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How Supergenes Beat the Odds—and Fuel Evolution

Stretches of DNA that lock inherited traits together hold genetic benefits

Thousands of miles from home in the steamy Amazon rain forest in the mid-1800s, the British naturalist Henry Walter Bates had a problem. More than one, really; there were thumb-size biting insects, the ever-present threat of malaria, venomous snakes, mold and mildew that threatened to overtake his precious specimens before they could be shipped back to England. But the nagging scientific problem that bothered him involved butterflies.

Bates had noticed that some of the brightly colored Heliconius butterflies in the forest didn't flit about like the rest; they moved more slowly. When he captured them and examined them under his makeshift microscope, he discovered that they weren't really Heliconius at all, but astonishing look-alikes from unrelated families of butterflies.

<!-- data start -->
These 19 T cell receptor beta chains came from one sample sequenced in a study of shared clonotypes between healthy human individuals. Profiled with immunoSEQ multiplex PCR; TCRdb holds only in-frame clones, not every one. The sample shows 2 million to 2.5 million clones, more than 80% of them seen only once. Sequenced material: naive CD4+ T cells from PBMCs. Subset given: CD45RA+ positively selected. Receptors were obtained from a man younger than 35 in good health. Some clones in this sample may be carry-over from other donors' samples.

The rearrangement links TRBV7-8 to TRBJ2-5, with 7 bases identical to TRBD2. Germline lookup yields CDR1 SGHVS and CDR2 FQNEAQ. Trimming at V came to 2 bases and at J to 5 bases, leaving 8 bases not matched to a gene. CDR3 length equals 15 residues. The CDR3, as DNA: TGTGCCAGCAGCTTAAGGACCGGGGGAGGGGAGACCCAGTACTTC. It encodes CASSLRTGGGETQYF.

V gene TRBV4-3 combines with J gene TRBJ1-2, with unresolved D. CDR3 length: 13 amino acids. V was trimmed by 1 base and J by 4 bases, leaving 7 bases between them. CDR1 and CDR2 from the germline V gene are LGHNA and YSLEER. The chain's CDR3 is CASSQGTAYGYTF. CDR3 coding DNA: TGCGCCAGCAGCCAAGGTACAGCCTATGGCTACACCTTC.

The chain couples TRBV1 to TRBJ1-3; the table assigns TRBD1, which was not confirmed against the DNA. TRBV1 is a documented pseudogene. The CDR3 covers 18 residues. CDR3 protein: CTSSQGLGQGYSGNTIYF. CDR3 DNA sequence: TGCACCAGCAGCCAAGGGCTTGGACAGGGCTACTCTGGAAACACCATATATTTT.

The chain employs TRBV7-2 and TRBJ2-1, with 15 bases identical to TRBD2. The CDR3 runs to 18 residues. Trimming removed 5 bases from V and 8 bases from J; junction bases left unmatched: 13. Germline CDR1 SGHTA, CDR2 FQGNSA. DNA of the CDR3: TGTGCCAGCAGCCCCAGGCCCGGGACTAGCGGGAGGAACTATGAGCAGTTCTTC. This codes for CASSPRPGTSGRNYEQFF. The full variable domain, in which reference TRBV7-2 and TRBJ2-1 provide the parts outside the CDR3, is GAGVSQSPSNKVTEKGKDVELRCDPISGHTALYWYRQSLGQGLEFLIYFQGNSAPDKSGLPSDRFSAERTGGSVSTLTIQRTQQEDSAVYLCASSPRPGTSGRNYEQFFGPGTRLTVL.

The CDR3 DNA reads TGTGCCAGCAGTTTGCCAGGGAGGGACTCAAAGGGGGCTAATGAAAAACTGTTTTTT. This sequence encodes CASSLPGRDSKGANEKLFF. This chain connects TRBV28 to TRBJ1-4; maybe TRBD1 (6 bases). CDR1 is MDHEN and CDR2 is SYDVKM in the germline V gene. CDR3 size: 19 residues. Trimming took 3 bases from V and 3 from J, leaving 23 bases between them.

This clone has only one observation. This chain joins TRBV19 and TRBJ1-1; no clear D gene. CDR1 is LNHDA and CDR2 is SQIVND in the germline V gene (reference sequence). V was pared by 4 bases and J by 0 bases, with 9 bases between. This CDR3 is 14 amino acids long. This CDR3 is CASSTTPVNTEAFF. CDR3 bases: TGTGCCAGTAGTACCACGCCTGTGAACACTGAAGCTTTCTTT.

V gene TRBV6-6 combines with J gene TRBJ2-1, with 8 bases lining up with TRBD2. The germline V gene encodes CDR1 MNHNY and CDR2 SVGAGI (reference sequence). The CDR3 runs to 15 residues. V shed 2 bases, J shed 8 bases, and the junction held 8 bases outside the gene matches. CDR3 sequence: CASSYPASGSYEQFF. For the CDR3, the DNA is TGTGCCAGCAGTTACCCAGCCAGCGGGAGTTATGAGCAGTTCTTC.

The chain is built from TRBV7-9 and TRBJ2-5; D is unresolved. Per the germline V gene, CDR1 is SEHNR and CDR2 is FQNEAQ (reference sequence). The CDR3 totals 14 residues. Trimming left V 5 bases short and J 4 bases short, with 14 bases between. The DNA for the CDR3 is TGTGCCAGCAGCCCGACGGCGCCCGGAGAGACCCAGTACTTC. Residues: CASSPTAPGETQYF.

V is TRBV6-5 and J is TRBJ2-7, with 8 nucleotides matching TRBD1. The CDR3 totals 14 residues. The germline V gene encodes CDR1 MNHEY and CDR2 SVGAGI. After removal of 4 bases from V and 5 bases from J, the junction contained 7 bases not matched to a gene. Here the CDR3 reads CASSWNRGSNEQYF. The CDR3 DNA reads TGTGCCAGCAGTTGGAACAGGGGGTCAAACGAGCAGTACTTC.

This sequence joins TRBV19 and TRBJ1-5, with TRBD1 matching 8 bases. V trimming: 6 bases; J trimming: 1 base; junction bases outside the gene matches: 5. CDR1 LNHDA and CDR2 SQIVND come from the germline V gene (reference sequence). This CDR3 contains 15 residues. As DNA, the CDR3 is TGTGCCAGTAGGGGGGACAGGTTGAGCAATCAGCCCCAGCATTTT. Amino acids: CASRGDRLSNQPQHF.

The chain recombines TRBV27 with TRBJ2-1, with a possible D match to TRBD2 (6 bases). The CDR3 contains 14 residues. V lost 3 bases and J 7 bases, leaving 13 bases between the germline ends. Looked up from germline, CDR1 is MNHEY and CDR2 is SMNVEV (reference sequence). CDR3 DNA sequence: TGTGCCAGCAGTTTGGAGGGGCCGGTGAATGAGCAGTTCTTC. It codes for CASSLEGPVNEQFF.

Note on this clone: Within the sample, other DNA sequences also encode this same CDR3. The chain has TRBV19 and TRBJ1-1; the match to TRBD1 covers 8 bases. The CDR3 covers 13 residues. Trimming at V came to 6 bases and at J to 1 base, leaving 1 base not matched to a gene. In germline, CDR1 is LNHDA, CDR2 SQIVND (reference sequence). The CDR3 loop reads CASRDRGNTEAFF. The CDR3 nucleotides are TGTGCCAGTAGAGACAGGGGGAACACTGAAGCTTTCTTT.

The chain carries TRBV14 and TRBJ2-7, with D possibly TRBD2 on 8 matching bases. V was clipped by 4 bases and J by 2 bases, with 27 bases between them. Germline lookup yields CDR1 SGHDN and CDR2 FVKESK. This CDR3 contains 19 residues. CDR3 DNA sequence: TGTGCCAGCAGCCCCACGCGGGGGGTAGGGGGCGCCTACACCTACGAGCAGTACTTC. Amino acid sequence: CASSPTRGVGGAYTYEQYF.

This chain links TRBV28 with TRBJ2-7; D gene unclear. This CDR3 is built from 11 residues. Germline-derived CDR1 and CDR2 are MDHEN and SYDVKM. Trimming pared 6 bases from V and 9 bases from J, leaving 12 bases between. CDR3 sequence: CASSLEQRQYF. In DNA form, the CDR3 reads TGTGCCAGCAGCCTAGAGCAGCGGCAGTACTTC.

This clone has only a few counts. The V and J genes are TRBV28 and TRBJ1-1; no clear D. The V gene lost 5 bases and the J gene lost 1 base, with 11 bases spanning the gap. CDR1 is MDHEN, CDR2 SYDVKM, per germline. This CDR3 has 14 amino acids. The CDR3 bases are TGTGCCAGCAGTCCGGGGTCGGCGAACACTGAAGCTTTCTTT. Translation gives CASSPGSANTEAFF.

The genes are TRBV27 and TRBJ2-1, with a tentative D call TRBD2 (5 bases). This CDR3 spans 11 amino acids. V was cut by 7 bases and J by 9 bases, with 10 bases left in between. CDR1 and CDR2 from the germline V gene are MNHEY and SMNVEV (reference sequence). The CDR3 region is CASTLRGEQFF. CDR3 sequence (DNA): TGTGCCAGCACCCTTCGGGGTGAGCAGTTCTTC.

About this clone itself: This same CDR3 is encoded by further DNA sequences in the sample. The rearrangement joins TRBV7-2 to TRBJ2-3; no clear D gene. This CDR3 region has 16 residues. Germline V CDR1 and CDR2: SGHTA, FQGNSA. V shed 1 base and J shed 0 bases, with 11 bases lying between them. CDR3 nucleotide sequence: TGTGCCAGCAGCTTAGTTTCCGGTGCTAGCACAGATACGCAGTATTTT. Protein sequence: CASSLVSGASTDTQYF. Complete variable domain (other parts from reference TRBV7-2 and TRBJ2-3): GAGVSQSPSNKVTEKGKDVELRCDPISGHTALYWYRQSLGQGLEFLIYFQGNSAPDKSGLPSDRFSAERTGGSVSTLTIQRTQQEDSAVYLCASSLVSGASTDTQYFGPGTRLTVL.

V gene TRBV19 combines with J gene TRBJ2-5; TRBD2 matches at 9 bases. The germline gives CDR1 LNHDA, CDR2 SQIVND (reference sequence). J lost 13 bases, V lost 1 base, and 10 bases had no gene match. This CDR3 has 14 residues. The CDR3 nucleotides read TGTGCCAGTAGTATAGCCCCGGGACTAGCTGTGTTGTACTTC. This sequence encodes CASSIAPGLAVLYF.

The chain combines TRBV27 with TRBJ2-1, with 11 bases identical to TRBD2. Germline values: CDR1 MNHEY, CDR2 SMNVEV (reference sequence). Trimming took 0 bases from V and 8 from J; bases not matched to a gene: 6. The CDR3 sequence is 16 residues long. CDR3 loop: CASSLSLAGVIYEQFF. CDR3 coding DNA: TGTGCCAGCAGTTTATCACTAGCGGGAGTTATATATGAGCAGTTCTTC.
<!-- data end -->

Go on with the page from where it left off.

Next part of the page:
By the time Bates' discovery reached the scientific cognoscenti in England, Charles Darwin's then new proposal of natural selection could explain why this brilliant mimicry occurred. Birds and other predators avoid Heliconiusbutterflies because they are toxic to eat, with a bitter taste. The mimics were not toxic, but because they looked so much like the foul-tasting Heliconius, they were less likely to be eaten. The closer the resemblance, the more potent the protection.

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